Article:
WASHINGTON — Inspectors with the Minerals Management Service — charged with enforcing safety and environmental rules on offshore rigs — routinely took gifts from the companies they were supposed to be policing, including hunting trips, college football tickets and meals.
A new report, released Tuesday by the Interior Department's inspector general, does not directly relate to the Deepwater Horizon drilling rig, which exploded April 20 and set off a massive oil spill in the Gulf of Mexico. It details misconduct in the service's Lake Charles, La., office, which oversaw a different region of the gulf, and only covers the period up to 2008, before the problem well was approved.
But the report adds to a growing portrait of the MMS as corrupted by industry: Many inspectors, the inspector general found, were already friends with industry officials. Some had worked in the oil and gas business before their stint in government, and would again. One official inspected four platforms owned by one company at the same time he was negotiating for a job at that firm.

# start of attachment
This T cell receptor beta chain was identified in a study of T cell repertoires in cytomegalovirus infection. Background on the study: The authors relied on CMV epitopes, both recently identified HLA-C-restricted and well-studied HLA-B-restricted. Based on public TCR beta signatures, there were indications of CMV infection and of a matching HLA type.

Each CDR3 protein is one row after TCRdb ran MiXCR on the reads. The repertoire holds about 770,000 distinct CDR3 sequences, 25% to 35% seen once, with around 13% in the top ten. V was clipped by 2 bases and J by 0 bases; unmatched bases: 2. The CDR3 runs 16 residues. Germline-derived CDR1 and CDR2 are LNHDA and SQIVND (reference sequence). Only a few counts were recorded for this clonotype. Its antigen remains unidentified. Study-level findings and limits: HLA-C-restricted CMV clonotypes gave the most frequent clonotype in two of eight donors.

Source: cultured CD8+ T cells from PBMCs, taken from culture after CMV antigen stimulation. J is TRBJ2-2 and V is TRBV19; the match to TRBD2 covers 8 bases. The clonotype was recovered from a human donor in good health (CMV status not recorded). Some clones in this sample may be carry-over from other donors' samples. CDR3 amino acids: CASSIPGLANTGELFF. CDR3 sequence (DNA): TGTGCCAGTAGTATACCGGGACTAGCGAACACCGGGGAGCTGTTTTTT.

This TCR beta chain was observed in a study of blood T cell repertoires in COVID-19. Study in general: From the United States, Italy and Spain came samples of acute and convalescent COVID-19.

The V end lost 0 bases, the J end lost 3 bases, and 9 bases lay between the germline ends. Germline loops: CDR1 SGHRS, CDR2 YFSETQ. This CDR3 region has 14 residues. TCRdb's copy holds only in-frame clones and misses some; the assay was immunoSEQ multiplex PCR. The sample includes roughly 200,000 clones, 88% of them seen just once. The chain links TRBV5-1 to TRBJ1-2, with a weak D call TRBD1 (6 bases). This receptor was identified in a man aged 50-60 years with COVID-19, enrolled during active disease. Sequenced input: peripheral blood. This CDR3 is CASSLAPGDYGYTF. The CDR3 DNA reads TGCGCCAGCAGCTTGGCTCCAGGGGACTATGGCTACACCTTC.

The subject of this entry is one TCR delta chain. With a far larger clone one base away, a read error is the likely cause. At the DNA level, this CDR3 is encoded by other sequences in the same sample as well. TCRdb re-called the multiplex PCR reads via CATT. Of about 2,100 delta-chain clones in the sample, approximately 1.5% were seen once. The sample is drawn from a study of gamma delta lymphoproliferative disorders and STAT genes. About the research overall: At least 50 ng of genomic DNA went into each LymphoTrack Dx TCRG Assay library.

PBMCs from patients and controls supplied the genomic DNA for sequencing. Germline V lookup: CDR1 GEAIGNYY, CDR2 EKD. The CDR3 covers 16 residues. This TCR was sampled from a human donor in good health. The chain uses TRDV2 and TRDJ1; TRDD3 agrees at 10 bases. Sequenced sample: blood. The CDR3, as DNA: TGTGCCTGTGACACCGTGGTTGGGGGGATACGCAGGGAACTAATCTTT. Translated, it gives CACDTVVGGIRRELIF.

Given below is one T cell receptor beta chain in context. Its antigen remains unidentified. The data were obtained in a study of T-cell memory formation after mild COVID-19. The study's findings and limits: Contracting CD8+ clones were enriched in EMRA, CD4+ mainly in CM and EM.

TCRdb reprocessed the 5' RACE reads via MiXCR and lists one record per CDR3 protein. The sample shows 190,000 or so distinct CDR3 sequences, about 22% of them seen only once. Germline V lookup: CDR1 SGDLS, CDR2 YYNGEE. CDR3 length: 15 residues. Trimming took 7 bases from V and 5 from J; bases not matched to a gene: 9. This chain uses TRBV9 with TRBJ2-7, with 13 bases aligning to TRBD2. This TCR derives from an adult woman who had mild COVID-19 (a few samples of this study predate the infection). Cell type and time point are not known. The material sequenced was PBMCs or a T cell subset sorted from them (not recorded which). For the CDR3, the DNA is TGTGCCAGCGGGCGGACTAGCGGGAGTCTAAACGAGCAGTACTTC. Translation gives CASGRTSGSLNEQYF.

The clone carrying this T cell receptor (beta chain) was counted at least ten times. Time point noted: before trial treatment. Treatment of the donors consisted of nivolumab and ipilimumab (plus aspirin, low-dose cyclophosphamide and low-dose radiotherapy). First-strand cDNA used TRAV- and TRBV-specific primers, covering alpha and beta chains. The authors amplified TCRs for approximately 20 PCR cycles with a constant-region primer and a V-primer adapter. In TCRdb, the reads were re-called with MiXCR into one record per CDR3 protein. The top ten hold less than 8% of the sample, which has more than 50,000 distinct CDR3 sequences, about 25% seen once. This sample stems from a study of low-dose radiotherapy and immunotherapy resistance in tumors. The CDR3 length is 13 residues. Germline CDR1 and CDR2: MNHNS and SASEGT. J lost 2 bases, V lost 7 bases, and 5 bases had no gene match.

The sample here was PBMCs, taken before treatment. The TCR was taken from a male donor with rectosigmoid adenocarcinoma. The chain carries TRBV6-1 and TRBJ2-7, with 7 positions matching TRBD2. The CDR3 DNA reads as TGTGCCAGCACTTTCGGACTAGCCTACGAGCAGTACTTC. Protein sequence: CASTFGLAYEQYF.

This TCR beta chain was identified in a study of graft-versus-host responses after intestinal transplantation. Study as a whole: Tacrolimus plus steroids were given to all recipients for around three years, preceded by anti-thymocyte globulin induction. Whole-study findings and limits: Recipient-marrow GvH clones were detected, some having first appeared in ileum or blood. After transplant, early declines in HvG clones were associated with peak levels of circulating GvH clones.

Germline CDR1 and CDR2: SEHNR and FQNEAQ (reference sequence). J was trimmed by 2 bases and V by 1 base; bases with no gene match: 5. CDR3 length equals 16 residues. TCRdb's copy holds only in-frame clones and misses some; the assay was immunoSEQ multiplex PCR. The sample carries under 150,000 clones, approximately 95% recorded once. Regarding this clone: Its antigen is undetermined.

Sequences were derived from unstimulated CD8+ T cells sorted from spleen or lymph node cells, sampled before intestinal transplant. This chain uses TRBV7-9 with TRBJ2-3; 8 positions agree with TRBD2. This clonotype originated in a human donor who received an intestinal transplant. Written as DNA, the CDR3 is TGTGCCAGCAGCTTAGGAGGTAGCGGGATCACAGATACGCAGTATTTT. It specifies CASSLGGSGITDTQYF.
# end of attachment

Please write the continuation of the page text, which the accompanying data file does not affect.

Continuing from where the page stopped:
The result, the report found, was regulation often looked less than rigorous. One source, it said, told investigators that service inspectors let the oil and gas companies fill out their own inspection forms — in pencil. Then a government inspector would trace over their writing in ink.
"Of greatest concern to me is the environment in which these inspectors operate — particularly the ease with which they move between industry and government," Mary Kendall, the Interior Department's acting inspector general, said in a cover letter to Interior Secretary Ken Salazar.
The inspector general's report was slated to be released later in the year, but Kendall moved up its release because of the Deepwater Horizon explosion. In that case, officials have questioned whether the service could have done more to prevent the explosion, or to prevent the resulting spill from spewing for more than a month.